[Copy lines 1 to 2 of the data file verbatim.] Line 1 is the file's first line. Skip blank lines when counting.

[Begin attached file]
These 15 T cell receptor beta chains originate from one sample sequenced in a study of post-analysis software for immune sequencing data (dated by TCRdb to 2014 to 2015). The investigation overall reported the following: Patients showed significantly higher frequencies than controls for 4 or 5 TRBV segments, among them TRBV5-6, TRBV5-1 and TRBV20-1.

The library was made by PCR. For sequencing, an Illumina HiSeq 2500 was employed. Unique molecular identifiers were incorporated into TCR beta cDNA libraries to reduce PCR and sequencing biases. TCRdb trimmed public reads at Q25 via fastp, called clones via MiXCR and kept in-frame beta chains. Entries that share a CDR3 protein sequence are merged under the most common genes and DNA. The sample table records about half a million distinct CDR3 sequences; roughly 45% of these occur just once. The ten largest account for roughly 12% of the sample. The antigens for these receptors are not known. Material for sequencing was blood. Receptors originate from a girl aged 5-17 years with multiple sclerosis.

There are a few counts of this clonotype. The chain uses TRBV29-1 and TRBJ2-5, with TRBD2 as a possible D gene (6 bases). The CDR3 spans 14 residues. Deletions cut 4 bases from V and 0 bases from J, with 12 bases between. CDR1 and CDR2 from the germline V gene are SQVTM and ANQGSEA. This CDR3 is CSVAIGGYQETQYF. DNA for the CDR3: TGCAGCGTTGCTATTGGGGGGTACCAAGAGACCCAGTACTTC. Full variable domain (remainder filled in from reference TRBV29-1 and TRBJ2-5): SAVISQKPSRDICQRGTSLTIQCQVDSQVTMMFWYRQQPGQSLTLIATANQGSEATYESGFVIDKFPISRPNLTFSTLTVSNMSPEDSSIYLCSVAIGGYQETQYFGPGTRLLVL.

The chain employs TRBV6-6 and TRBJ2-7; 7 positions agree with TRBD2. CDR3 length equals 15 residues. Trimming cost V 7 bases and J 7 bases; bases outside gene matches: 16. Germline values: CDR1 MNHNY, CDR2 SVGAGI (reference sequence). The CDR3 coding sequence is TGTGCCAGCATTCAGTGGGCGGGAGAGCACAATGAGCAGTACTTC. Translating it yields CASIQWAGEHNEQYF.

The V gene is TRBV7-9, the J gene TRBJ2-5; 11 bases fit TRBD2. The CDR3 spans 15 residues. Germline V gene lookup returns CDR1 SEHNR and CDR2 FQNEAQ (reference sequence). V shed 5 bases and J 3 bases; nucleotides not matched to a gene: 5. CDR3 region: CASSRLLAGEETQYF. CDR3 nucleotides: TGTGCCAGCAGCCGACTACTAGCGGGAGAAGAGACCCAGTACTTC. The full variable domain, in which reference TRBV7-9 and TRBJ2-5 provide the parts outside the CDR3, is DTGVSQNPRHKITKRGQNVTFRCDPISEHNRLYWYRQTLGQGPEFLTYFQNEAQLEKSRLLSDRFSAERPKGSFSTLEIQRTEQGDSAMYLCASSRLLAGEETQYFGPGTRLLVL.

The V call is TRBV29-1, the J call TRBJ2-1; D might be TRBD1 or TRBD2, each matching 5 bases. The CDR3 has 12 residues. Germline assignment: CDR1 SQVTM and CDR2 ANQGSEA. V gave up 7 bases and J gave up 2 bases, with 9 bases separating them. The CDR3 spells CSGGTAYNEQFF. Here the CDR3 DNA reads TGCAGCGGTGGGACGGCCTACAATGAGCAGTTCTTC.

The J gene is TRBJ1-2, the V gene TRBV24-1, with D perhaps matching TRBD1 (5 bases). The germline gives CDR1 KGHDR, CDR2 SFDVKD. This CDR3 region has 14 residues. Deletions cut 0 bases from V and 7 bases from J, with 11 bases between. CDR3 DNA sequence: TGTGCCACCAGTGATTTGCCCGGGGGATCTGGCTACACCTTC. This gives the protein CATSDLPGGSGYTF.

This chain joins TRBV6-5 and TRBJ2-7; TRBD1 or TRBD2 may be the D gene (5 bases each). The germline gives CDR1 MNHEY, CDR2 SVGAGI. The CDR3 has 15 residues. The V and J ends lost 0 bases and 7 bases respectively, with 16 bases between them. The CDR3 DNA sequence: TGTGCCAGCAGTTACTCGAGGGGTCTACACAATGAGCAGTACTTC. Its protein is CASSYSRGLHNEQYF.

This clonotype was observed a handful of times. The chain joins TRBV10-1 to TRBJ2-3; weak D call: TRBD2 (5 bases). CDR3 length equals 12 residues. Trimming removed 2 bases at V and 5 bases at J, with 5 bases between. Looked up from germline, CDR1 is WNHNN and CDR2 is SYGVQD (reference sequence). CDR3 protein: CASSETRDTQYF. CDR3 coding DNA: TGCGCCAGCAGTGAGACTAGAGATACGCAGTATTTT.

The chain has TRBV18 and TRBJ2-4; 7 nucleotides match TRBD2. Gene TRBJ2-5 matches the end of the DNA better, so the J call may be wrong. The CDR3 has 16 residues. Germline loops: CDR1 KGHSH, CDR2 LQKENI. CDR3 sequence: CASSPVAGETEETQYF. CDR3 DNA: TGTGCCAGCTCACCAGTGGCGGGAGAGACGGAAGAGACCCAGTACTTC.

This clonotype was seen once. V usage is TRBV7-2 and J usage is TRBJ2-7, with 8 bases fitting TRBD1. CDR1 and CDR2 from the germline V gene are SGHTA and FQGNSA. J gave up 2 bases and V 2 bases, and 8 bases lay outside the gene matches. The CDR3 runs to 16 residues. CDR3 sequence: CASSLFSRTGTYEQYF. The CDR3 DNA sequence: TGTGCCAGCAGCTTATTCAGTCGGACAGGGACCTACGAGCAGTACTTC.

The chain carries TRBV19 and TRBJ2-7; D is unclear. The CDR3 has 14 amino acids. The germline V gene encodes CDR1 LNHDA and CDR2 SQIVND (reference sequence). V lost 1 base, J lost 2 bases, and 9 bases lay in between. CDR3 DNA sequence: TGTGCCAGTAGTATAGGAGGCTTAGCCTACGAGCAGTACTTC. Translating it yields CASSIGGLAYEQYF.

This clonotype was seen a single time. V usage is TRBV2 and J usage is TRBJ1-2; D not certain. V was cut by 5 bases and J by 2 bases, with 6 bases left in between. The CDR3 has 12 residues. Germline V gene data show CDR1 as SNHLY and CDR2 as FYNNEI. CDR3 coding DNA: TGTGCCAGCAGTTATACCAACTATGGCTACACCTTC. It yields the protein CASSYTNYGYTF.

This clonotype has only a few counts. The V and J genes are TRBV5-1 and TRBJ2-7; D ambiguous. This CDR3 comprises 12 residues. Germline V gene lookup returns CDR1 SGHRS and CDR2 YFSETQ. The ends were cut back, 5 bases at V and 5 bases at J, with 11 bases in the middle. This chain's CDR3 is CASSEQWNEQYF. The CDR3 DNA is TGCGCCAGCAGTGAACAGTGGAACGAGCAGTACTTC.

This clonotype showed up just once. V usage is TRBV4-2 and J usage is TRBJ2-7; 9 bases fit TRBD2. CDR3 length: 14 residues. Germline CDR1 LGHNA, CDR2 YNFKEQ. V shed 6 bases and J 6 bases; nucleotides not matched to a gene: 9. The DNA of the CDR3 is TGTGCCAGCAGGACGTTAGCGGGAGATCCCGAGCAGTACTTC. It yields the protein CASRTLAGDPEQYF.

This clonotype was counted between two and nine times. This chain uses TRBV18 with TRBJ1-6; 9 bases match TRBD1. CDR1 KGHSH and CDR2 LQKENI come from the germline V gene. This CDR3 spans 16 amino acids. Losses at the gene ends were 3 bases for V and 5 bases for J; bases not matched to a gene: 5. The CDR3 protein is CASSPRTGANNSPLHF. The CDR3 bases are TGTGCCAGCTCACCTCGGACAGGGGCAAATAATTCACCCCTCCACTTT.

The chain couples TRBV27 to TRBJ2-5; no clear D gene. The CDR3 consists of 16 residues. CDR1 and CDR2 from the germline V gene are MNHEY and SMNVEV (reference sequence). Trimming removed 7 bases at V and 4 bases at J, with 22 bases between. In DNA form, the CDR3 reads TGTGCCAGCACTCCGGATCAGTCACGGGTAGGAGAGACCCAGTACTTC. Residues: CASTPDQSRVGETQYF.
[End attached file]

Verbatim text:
These 15 T cell receptor beta chains originate from one sample sequenced in a study of post-analysis software for immune sequencing data (dated by TCRdb to 2014 to 2015). The investigation overall reported the following: Patients showed significantly higher frequencies than controls for 4 or 5 TRBV segments, among them TRBV5-6, TRBV5-1 and TRBV20-1.

The library was made by PCR. For sequencing, an Illumina HiSeq 2500 was employed. Unique molecular identifiers were incorporated into TCR beta cDNA libraries to reduce PCR and sequencing biases. TCRdb trimmed public reads at Q25 via fastp, called clones via MiXCR and kept in-frame beta chains. Entries that share a CDR3 protein sequence are merged under the most common genes and DNA. The sample table records about half a million distinct CDR3 sequences; roughly 45% of these occur just once. The ten largest account for roughly 12% of the sample. The antigens for these receptors are not known. Material for sequencing was blood. Receptors originate from a girl aged 5-17 years with multiple sclerosis.